The general consensus at the time was that common folk wouldn’t have the time, education, or common sense to vote on every little thing, and the citizenry would best be served by a republic instead of an actual democracy. The glory years of Rome were organized by a republic, before it became an empire and fell, and England had faired pretty well as a republic during its short time without a monarch. Madison went on to describe the role of the republic as an entity to “refine and enlarge the public views by passing them through the medium of a chosen body of citizens whose wisdom may best discern the true interest of their country and whose patriotism and love of justice will be least likely to sacrifice it to temporary or partial considerations. Under such a regulation it may well happen that the public voice, pronounced by the representatives of the people, will be more consonant to the public good than if pronounced by the people themselves, convened for the same purpose.”
Besides, only the 6% of the population who were white, male property owners were eligible to vote in the first presidential election anyway.
“The picture of American society has,” wrote Alexis de Tocqueville in Democracy in America, “ if I may so speak, a surface covering of democracy, beneath which the old aristocratic colors sometimes peep out.”
Although America has since loudly and proudly declared itself to be a democracy for its citizens’ ability to vote on their representatives every 2 to 4 years, the word “democracy” is never mentioned in neither the Declaration of Independence or the United States Constitution.
“If we take the term in the strict sense,” reasons Rousseau in The Social Contract, “there never has been a real democracy, and there never will be. It is against the natural order for the many to govern and the few to be governed.”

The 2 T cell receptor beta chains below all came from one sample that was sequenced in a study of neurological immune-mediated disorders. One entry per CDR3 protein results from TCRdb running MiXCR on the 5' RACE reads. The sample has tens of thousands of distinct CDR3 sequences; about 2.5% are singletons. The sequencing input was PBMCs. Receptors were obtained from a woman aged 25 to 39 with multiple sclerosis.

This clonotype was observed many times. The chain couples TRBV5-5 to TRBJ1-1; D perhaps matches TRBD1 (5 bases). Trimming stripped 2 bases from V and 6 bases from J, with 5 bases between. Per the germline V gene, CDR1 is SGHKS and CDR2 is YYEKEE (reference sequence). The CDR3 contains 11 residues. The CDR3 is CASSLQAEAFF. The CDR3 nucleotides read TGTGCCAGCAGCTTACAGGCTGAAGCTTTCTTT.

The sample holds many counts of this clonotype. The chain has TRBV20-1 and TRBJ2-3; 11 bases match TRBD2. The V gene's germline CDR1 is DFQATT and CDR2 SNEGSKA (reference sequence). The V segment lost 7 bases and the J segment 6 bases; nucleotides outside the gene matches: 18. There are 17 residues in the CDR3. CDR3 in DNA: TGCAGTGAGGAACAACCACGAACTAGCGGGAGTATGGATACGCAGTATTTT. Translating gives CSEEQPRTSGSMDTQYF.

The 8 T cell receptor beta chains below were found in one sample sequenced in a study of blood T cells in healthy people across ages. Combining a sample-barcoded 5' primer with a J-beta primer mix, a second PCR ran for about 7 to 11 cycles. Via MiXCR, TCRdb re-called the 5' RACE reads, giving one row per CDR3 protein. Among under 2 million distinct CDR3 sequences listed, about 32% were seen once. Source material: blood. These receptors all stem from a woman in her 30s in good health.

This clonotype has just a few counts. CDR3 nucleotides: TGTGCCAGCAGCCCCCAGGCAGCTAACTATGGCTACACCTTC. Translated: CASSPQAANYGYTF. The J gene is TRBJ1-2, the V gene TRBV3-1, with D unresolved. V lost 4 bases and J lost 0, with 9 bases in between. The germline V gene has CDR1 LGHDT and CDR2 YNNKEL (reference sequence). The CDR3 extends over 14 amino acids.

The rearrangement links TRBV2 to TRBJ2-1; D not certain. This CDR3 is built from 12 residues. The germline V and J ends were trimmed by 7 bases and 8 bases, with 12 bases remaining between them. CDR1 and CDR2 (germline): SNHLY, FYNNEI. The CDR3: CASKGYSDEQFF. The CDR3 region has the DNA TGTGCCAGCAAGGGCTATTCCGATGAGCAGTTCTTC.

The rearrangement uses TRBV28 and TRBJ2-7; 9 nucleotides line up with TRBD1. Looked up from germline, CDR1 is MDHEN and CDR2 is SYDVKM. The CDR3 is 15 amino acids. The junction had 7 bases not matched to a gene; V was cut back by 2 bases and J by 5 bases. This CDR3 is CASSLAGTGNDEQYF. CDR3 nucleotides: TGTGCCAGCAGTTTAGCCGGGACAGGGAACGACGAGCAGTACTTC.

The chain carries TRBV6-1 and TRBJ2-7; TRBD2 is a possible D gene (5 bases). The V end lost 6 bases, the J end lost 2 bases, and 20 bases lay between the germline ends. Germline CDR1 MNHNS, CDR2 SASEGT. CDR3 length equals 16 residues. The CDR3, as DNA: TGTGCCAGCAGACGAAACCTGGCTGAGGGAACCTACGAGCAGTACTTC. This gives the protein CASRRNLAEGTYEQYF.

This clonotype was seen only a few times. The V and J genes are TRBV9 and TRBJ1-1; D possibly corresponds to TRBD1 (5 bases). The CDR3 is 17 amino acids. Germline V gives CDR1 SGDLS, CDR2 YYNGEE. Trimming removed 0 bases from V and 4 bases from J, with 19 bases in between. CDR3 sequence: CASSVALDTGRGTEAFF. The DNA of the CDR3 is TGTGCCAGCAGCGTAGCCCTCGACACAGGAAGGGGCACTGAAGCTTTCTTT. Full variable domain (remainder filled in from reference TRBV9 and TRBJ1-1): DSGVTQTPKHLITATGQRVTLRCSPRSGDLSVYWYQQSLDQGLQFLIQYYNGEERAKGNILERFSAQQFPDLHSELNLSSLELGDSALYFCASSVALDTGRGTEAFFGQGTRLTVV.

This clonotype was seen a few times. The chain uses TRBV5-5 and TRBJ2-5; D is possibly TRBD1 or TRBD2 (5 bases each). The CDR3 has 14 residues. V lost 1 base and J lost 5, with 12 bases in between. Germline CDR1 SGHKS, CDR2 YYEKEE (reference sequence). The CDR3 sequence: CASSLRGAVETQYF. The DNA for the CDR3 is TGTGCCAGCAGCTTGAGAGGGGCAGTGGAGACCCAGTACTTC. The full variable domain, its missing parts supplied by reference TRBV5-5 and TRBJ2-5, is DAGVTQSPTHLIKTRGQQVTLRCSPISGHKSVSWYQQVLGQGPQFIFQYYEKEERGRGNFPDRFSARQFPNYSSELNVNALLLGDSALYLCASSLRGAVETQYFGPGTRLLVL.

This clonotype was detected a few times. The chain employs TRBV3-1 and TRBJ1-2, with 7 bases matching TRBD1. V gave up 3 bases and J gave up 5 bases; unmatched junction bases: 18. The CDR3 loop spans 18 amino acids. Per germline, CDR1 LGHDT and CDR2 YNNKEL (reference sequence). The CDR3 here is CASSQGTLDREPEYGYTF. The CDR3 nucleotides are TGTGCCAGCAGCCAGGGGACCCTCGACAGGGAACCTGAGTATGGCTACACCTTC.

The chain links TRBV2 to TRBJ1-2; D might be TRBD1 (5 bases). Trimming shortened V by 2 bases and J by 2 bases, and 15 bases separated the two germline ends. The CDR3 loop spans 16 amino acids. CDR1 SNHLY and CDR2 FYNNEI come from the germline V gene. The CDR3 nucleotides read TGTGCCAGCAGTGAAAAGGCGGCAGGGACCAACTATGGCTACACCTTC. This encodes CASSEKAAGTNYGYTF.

The Constitution was drafted to reflect the principles of a republic and develop the three branches of government in seven articles, laying out the basics of the government, its exclusive right to coin money, and an openness to be amended as the country evolved.
These days, we upgrade apps on our smart-phones several times a month as the bugs are worked out of the programs and improvements come to light through ingenuity and greater understanding. Yet the technology we created as the foundation of our freedoms and the lives we create, the Constitution of the United States, although it was written so that it could be amended, has only been upgraded twenty-seven times in 227 years. It has hardly been considered for upgrade since the last one in 1992, when Congress finally thought it prudent to force themselves to always wait a year before giving themselves another raise They waited just over 202 years to ratify that one, as it was proposed along with the original Bill of Rights. The previous amendment was in 1967, when, after having eight presidents die in office, Congress finally decided to develop a protocol for being left without the leadership of the most powerful person in the world.
It’s not that Americans aren’t trying to amend the Constitution. Since its inception, there have been roughly 12,000 proposals for amendments, but now that civil rights seem to have been covered, and we’re finally prepared in case another president dies in office, we don’t seem that hard pressed to change much else. However, it is rather remarkable that the most powerful country in the world has the shortest Constitution in use.